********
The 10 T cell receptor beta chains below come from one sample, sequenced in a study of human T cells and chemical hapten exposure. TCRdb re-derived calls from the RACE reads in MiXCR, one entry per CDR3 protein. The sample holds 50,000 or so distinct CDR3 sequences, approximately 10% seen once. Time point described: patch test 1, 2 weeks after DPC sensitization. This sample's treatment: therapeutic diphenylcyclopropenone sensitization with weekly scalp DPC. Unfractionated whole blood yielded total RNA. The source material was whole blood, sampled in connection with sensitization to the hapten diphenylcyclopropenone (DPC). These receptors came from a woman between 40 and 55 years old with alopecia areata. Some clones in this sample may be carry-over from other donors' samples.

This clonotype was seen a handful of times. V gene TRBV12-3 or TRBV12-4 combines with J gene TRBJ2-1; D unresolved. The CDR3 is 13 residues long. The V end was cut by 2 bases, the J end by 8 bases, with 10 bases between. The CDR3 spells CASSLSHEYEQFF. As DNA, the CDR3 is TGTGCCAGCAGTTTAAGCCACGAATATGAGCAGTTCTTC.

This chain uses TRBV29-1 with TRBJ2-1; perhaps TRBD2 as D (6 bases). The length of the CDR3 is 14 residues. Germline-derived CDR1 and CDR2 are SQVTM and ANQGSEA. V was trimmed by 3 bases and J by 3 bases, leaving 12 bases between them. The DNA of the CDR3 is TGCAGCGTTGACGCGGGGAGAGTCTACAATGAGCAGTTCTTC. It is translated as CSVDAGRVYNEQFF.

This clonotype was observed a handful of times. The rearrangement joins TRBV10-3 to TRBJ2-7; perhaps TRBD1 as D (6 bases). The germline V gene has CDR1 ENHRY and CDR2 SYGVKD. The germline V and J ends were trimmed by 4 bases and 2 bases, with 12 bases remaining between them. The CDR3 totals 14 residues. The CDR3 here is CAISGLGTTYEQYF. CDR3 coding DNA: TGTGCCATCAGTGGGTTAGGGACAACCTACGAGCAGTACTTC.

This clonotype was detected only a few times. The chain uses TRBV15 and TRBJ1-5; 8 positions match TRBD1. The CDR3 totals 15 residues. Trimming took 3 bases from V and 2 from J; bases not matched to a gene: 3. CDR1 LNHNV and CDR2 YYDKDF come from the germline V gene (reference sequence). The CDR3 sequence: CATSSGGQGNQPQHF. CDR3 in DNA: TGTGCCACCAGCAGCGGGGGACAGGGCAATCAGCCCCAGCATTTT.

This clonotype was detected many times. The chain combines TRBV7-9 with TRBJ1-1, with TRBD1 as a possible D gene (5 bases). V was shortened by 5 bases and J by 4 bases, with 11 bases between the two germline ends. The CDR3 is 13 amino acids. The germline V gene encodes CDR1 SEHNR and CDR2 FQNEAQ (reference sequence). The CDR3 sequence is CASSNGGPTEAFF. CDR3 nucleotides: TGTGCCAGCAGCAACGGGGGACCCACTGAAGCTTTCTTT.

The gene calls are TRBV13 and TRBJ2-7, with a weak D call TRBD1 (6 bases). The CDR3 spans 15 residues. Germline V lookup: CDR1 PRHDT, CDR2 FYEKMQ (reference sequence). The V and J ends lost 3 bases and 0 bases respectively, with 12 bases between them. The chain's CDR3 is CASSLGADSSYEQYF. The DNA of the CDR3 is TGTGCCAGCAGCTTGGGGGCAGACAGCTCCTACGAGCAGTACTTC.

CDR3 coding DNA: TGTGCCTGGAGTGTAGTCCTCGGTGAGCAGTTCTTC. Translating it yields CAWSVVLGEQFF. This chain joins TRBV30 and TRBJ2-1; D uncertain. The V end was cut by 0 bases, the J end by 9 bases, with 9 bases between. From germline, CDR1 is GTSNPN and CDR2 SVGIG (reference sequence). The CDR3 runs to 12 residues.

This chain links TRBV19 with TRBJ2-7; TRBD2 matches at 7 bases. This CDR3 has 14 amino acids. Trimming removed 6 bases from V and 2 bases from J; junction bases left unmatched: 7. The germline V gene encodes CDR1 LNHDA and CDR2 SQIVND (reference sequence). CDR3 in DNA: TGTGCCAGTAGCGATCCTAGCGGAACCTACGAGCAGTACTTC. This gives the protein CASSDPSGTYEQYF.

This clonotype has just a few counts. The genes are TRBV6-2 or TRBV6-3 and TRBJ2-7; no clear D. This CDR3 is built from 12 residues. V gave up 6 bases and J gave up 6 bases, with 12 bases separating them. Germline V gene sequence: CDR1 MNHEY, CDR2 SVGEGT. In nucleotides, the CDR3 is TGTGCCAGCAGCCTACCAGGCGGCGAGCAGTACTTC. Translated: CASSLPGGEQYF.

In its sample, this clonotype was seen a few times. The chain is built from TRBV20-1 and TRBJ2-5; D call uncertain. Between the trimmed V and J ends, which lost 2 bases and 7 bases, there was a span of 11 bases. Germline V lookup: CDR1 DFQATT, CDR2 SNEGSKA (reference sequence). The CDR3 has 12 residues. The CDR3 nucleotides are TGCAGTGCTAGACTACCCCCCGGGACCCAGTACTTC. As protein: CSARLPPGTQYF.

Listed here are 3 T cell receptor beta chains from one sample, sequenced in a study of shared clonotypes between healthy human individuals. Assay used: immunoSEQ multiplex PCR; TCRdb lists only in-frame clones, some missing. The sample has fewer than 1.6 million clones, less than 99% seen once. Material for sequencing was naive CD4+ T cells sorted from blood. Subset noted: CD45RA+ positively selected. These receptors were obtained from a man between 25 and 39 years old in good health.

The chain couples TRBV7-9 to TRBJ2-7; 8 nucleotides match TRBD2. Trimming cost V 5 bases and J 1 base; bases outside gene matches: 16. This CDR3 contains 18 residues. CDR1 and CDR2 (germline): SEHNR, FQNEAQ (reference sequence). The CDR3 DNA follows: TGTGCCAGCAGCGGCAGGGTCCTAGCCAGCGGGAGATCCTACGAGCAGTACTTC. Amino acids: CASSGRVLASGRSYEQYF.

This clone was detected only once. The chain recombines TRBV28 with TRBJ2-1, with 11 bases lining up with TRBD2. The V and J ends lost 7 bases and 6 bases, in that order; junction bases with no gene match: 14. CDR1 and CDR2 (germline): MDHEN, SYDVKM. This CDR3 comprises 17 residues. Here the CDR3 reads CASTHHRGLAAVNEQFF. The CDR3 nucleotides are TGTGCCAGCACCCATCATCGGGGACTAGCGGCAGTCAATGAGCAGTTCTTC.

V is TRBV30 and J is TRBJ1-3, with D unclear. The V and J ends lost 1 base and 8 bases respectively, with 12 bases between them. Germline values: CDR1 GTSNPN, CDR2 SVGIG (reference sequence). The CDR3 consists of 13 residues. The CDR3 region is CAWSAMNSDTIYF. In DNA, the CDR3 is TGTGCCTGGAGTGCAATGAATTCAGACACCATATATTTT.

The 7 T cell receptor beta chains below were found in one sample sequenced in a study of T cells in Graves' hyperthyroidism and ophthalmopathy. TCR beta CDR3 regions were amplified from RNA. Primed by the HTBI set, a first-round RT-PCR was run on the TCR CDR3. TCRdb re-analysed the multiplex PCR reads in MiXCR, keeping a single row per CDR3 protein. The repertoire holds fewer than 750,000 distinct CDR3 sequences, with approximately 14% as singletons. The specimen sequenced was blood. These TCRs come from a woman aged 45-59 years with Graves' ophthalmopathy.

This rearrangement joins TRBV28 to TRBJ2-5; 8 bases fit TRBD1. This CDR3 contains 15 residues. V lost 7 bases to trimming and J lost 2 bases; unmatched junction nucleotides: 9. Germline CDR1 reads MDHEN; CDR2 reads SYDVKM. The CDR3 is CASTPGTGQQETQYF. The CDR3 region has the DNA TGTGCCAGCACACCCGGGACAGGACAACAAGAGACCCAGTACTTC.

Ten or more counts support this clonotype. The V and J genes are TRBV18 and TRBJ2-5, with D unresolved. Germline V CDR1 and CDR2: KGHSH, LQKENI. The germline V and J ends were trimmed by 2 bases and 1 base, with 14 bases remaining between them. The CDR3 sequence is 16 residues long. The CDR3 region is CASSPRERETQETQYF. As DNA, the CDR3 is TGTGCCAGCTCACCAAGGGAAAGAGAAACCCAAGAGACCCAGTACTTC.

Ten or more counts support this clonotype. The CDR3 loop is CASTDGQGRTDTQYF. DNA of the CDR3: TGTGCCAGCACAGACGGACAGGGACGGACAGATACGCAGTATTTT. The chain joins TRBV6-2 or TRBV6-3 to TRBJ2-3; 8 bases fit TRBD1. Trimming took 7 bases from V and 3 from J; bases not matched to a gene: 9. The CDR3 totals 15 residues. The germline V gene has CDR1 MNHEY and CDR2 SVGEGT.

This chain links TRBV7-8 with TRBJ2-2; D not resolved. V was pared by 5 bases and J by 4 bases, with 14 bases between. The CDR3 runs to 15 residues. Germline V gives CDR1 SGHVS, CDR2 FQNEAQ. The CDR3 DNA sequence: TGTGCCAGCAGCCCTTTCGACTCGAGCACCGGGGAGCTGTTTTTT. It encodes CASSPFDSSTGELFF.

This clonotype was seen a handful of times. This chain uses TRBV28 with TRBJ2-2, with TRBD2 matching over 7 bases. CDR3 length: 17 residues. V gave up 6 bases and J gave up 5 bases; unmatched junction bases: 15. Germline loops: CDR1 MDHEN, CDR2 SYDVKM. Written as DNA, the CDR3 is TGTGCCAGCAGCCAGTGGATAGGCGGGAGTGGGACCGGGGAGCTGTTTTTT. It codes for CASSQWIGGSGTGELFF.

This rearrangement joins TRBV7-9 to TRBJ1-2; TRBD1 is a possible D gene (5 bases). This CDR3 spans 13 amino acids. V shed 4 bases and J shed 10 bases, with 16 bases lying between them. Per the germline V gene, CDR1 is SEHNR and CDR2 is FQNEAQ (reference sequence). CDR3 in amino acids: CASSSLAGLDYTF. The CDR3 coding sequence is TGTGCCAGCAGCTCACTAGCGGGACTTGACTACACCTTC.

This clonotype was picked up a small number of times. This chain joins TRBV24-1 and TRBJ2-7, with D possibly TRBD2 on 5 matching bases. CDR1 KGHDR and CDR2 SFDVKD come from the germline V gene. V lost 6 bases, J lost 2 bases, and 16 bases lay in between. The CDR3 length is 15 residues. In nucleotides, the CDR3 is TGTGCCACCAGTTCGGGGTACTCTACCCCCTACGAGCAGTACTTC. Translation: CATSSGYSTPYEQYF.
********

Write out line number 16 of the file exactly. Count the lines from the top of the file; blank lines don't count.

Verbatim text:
The 7 T cell receptor beta chains below were found in one sample sequenced in a study of T cells in Graves' hyperthyroidism and ophthalmopathy. TCR beta CDR3 regions were amplified from RNA. Primed by the HTBI set, a first-round RT-PCR was run on the TCR CDR3. TCRdb re-analysed the multiplex PCR reads in MiXCR, keeping a single row per CDR3 protein. The repertoire holds fewer than 750,000 distinct CDR3 sequences, with approximately 14% as singletons. The specimen sequenced was blood. These TCRs come from a woman aged 45-59 years with Graves' ophthalmopathy.